Interoperability in healthcare: what to consider

Interoperability in healthcare is the ability of various health information systems to access, exchange, and share data in an interrelated way across and beyond organizations to ensure the seamless portability of accurate human health data. Supporting interoperability through HealthIT.gov standards, certification, policy, and programmatic initiatives across the healthcare solution might be challenging, but exactly what the US government requires. Let’s imagine that people no longer have to carry medical records from one doctor to another. And health care providers have full access to their medical records — that’s the ultimate goal of interoperability in healthcare. 


Interoperability revised final rules released by The Department of Health and Human Services (HHS) in May 2020 were intended to drive the US healthcare system into greater interoperability. The rules of the Office of the National Coordinator for Health Information Technology (ONC) and the Centers for Medicare and Medicaid Services (CMS) — the two initiators of the final rules — went into effect in November 2020. For now, all industry players — hospitals, health insurers and health information technology developers —  have only to comply with them.

To find out how to cover healthcare interoperability standards and secure electronic healthcare data-sharing in your healthcare solution, check our article. We will also write about the benefits providers can anticipate realizing specific capabilities offered by radical interoperability and why US healthcare institutions are betting heavily on it.

Ways how interoperability improves healthcare

Radically interoperable data are critical to the healthcare industry since providers can deliver more effective care, where physicians could see a complete view of their patients and patients could easily use their health information across different healthcare facilities.

Grand View Research predicts that the revenue of the healthcare interoperability solutions market will hit $4.7 billion by 2026.  Among the reasons why healthcare organizations tend to adopt interoperability is also because healthcare providers could better understand service utilization and demand.

By improving interoperability, organizations and industry decision-makers can examine how people access and use health information, regardless of the source. It will open up the opportunity to implement better care models, achieve higher patient safety, and improve the experience of the people they serve.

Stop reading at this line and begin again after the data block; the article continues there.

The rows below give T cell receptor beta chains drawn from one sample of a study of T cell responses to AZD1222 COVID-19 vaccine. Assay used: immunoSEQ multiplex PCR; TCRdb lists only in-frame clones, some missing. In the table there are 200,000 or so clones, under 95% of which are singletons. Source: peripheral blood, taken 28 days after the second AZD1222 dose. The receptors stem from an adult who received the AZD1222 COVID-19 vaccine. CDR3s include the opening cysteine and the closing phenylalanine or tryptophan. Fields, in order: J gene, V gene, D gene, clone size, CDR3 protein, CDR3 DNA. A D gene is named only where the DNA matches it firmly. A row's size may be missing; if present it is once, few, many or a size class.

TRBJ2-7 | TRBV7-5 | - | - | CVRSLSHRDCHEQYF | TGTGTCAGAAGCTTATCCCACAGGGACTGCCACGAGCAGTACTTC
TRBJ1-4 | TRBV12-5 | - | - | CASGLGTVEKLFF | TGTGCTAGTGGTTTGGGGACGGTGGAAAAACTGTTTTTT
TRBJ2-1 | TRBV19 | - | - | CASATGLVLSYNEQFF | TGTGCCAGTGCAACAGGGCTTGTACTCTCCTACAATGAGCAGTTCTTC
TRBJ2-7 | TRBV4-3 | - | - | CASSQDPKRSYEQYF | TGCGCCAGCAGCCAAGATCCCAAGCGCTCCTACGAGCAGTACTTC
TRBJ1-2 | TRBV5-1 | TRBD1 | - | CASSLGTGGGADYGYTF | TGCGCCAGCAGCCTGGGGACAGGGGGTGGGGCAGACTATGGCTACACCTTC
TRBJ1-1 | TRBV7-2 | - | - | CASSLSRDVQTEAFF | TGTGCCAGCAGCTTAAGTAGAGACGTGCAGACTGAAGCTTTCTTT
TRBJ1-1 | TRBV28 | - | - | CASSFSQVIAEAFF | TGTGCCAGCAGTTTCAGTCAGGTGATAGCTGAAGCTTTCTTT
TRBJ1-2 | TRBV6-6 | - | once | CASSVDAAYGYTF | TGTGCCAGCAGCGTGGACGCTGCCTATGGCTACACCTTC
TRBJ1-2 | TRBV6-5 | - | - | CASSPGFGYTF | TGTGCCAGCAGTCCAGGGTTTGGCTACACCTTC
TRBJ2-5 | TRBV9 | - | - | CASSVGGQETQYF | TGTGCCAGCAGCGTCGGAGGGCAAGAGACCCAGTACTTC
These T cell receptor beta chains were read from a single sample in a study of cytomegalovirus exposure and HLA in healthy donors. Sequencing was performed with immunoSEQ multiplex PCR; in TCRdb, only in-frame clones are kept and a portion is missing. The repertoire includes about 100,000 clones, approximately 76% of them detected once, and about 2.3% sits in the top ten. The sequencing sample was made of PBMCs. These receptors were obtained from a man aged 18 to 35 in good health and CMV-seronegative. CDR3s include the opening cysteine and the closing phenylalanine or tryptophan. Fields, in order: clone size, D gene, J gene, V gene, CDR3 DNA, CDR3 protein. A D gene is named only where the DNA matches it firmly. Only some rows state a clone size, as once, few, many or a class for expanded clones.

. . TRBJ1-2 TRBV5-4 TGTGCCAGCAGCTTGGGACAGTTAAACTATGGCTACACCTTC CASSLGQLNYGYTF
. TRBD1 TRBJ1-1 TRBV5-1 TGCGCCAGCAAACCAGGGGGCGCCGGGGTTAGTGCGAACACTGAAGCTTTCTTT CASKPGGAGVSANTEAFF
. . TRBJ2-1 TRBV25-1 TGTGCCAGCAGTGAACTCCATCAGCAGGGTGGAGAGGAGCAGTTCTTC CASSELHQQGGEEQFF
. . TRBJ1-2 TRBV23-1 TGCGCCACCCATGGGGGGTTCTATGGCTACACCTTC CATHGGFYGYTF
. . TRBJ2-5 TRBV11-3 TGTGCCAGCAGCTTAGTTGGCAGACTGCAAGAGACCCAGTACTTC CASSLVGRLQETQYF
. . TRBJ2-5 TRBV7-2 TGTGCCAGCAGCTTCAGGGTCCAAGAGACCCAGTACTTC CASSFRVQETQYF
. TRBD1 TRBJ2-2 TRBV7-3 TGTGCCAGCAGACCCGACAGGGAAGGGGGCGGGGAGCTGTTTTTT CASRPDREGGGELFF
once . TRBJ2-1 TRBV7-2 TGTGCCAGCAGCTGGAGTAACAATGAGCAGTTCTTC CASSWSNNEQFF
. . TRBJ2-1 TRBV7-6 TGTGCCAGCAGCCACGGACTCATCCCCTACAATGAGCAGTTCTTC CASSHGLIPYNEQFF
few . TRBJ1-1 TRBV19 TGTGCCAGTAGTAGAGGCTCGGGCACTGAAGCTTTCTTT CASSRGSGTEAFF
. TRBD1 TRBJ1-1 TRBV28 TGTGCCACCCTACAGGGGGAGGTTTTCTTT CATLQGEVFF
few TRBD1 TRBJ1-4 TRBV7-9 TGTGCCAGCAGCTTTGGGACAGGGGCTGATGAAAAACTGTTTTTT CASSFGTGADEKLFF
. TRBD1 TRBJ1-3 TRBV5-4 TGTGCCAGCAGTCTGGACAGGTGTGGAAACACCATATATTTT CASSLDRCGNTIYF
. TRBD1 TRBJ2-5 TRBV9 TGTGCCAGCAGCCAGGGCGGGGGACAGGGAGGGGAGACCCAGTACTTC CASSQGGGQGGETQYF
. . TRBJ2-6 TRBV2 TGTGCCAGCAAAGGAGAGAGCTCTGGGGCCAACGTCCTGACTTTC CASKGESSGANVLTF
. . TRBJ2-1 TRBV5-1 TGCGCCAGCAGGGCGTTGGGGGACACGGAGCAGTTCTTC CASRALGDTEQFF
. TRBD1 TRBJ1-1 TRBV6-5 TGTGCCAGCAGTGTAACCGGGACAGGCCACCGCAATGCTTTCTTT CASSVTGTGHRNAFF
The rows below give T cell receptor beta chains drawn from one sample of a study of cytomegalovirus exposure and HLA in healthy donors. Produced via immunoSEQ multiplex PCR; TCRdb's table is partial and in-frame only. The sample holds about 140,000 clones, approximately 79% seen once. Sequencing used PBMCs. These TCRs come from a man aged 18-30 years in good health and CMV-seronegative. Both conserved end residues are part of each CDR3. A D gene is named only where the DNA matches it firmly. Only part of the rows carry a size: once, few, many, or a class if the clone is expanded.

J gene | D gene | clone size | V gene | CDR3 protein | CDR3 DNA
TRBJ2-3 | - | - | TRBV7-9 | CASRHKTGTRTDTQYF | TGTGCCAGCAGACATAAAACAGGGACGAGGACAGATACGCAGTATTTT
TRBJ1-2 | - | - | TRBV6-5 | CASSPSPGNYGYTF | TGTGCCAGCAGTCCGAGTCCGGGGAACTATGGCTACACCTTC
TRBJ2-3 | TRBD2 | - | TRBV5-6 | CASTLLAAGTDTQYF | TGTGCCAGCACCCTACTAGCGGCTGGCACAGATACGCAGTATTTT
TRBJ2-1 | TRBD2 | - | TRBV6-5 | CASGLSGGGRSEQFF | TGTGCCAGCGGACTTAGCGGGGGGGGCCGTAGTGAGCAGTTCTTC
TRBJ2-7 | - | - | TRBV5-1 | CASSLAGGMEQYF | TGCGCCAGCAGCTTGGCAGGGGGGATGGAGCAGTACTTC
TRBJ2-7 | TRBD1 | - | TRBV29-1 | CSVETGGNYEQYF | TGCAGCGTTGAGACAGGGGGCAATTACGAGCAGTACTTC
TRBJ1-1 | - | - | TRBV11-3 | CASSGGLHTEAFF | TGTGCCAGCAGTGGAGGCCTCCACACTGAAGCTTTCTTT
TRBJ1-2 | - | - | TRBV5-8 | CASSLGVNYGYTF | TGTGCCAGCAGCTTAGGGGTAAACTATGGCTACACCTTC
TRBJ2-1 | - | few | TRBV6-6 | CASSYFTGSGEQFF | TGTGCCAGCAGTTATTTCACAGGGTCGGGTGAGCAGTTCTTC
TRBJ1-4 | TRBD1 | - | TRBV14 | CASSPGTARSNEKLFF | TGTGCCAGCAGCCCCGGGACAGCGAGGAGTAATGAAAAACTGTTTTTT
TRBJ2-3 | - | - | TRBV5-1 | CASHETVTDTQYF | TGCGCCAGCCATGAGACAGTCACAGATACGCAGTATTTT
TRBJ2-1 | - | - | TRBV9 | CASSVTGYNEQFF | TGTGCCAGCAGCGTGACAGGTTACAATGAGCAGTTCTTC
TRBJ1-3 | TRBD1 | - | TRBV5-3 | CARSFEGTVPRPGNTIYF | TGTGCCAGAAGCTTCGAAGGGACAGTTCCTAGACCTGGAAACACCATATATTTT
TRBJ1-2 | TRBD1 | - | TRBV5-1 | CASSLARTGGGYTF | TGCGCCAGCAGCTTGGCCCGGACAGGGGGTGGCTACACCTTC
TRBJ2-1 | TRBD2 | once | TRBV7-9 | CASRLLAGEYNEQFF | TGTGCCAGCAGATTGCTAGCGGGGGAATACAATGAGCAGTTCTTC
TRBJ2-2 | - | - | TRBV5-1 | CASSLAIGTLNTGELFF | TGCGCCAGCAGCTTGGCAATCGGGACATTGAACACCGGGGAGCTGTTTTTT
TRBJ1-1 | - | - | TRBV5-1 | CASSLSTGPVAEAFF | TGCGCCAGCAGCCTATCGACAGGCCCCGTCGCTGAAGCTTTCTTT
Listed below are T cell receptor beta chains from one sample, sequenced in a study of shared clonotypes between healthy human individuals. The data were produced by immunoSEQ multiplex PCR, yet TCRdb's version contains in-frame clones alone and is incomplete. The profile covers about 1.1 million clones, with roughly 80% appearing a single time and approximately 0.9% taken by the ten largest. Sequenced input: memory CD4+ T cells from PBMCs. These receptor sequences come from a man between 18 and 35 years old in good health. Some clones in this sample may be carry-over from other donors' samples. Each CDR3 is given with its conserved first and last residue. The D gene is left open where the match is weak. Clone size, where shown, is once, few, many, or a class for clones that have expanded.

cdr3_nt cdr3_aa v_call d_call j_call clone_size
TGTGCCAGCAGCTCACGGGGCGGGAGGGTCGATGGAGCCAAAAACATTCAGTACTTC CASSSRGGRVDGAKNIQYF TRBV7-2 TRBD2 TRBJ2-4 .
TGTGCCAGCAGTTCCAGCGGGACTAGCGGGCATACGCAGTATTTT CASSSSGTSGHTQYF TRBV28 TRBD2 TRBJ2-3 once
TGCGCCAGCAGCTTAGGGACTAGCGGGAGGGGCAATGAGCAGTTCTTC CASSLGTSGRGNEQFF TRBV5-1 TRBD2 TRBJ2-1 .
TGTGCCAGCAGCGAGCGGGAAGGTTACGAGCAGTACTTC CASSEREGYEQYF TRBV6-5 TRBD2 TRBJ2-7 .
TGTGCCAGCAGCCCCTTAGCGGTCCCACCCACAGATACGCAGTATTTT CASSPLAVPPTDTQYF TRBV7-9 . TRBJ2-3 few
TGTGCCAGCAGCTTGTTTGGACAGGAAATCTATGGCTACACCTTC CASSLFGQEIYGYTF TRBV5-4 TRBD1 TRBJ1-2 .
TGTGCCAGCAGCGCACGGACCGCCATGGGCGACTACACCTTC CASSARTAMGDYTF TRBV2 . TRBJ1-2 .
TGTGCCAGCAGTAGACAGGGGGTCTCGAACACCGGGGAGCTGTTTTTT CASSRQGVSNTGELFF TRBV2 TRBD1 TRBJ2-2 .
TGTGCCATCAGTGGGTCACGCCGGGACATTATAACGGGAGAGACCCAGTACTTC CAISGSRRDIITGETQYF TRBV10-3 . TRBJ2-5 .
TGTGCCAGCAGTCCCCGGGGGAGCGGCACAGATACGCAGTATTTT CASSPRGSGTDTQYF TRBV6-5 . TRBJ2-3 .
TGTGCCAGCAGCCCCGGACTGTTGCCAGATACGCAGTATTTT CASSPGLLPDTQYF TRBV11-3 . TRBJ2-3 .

So, talking about the benefits of implementing and enhancing interoperability, there are four main ones:

  • Improved coordination of patient care. With interoperability for patients, all administrative tasks and manual processes will be simplified.
  • Increased security and privacy. Your organization can prevent errors related to incomplete patient data by first collecting and interpreting data between systems and applications.
  • Greater performance. Interoperability enables organizations to not only examine trends in how data is changing and look at past performance but also make data-driven improvements in patient care based on that data. 
  • Smarter stakeholders’ experience. Data interoperability in healthcare can lower redundant administrative work both inside and outside of organizations, creating a more pleasant environment for both employees and those they serve.

But to understand the whole picture of implementing interoperability, let’s also look at the existing issues and how organizations can overcome them.

The healthcare interoperability hurdles and approaches to addressing them

Let’s take a closer look at the challenges and requirements that exist in the context of interoperability in healthcare.

Interoperability challenges

  1. Disjointed coordination and complex standardization. Interoperability cannot be achieved without close coordination among the various regulatory authorities and also without coordination within the organization. There are rigid standards and rules that health care institutions must comply with.